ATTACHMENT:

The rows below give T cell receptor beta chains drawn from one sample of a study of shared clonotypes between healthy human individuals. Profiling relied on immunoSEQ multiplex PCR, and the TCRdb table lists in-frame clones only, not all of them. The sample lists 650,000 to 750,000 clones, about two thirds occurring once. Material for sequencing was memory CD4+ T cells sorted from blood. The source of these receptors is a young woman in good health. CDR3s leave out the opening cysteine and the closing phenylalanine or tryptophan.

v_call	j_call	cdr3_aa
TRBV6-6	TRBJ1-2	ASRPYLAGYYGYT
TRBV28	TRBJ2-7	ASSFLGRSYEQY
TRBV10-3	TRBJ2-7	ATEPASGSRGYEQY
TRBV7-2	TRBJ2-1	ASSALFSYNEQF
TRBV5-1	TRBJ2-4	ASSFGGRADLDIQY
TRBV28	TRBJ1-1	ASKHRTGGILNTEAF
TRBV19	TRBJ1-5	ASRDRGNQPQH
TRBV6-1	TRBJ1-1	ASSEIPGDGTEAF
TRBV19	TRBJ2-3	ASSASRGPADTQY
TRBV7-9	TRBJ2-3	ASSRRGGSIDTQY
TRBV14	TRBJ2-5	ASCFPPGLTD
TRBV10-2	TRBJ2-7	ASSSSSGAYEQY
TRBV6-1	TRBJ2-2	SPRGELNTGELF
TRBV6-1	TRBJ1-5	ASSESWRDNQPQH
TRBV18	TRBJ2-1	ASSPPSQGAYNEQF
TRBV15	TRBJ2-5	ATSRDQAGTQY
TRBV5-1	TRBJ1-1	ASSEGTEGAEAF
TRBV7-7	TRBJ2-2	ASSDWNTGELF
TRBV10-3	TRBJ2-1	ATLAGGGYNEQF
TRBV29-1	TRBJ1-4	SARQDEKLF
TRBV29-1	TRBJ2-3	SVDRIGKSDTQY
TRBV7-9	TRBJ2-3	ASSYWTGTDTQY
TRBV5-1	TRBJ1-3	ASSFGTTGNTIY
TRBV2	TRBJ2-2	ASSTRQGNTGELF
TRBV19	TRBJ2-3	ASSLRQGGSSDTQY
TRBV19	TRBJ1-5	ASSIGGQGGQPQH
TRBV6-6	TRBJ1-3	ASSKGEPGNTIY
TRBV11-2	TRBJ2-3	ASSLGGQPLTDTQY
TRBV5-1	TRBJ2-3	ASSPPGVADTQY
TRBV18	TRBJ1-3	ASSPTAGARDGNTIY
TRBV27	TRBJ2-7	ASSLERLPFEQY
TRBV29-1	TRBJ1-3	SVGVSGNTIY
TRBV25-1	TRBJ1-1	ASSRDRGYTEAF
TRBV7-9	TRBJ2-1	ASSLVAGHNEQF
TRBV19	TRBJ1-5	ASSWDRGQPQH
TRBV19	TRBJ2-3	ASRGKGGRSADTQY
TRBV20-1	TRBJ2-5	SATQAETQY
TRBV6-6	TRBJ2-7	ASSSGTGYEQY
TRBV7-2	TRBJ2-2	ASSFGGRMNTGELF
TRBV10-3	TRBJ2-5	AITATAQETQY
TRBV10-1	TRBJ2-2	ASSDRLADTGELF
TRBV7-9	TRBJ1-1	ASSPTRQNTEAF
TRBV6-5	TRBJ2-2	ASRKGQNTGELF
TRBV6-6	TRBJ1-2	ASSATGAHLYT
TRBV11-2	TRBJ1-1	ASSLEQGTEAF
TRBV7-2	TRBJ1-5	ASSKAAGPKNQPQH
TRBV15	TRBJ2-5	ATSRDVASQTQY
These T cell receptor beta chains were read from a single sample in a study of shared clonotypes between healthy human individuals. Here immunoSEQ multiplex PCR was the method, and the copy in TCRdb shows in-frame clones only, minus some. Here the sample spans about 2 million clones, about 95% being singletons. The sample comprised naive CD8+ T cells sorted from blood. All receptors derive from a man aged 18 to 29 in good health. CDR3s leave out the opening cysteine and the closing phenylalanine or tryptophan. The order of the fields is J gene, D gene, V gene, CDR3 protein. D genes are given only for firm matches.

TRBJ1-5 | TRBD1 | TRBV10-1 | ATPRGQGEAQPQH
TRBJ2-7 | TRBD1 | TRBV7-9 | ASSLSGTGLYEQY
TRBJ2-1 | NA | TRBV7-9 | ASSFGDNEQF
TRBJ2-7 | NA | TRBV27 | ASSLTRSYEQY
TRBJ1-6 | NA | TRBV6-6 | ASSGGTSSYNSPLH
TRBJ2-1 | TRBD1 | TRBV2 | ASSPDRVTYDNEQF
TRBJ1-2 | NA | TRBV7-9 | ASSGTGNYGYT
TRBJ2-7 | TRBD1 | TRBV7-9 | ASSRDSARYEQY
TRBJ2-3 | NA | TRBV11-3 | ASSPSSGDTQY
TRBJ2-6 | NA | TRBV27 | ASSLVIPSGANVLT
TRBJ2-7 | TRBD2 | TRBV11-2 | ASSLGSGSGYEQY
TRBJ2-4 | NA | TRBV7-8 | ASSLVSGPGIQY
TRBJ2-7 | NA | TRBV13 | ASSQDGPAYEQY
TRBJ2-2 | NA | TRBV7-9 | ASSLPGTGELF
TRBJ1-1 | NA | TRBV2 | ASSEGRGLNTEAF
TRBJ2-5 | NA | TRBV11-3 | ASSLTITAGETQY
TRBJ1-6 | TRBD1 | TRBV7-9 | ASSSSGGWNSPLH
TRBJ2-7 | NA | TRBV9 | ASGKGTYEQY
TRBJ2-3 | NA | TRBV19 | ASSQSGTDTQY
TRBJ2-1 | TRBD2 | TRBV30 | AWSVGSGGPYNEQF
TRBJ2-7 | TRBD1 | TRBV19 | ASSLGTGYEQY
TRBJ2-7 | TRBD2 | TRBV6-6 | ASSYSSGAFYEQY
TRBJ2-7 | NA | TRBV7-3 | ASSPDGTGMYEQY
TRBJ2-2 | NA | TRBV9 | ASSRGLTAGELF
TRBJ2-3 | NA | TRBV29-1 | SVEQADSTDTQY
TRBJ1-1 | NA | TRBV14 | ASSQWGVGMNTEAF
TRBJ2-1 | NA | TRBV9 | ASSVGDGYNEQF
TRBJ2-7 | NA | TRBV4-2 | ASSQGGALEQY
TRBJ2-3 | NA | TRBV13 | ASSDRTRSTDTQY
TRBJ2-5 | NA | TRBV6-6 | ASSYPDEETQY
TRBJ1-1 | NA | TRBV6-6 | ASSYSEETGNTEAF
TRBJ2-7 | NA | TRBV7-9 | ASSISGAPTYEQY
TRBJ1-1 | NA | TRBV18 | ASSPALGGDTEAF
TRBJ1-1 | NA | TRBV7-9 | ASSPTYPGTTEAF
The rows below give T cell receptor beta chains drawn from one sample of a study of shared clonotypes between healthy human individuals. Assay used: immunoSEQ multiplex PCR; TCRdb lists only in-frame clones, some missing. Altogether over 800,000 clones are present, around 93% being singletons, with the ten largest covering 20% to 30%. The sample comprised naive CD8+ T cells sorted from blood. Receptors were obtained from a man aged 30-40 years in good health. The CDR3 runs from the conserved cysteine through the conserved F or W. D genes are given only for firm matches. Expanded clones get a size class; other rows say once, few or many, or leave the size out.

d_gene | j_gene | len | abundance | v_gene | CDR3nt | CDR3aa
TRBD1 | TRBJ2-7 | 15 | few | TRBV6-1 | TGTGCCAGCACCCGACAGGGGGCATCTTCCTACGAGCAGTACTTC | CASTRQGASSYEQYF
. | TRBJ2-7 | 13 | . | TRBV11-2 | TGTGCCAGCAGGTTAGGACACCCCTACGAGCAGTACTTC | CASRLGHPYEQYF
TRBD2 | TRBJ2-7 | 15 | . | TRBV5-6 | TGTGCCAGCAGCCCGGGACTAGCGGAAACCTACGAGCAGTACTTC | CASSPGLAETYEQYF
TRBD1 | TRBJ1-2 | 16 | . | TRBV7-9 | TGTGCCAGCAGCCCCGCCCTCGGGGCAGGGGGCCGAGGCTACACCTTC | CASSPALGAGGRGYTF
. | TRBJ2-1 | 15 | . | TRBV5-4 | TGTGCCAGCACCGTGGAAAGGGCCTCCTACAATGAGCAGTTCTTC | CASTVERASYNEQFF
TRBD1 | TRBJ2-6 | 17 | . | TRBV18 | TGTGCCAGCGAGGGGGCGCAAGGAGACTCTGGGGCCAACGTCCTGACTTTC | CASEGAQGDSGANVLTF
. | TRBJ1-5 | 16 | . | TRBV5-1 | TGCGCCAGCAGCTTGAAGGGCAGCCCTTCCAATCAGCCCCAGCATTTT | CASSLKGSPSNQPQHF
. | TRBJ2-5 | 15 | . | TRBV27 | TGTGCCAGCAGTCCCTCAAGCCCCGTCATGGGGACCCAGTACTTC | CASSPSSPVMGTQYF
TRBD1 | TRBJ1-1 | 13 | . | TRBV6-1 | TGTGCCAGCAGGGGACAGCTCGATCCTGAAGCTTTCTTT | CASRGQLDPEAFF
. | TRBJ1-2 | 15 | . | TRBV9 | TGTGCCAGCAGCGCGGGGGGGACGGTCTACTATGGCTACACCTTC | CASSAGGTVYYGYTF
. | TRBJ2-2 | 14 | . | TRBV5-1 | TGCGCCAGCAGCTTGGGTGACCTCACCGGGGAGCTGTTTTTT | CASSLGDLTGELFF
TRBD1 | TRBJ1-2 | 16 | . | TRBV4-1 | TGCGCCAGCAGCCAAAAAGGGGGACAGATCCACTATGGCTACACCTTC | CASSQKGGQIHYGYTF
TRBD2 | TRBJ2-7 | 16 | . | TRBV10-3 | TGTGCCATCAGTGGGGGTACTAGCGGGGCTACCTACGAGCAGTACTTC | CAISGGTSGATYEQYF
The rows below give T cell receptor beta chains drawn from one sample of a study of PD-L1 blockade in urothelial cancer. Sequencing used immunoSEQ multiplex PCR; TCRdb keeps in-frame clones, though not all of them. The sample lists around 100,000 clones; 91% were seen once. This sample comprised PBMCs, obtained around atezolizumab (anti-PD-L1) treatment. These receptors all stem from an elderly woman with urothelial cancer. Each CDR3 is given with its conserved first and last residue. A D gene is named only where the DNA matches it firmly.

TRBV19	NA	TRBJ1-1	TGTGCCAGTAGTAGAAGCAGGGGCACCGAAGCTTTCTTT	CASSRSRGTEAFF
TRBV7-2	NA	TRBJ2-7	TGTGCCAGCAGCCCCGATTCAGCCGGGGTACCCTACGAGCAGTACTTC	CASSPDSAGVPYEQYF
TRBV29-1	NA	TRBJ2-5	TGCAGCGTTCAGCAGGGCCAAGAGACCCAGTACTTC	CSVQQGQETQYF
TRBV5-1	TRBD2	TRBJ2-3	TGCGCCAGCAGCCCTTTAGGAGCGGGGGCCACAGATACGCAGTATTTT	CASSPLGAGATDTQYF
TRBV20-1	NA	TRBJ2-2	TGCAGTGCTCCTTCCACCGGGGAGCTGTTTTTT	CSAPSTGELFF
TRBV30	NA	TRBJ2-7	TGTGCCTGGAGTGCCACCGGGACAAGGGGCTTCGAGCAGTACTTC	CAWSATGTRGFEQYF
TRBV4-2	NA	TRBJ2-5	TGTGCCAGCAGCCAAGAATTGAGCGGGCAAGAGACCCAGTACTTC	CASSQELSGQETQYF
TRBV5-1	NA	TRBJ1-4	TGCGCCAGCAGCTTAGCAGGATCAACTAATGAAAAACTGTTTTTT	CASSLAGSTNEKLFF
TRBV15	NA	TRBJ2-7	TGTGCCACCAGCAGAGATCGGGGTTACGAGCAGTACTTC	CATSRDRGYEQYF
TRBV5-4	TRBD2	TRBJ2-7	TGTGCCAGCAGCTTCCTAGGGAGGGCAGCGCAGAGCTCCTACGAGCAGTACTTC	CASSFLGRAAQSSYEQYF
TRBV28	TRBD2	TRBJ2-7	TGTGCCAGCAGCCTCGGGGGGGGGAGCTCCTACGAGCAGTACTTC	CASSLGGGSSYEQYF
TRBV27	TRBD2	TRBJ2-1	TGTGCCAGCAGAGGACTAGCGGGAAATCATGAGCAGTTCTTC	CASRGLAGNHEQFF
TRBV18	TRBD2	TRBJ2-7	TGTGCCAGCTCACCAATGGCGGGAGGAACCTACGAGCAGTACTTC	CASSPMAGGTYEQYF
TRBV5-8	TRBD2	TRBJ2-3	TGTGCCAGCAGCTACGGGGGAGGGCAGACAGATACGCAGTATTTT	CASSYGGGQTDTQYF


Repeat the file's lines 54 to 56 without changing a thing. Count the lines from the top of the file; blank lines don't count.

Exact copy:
TRBJ2-7 | NA | TRBV27 | ASSLTRSYEQY
TRBJ1-6 | NA | TRBV6-6 | ASSGGTSSYNSPLH
TRBJ2-1 | TRBD1 | TRBV2 | ASSPDRVTYDNEQF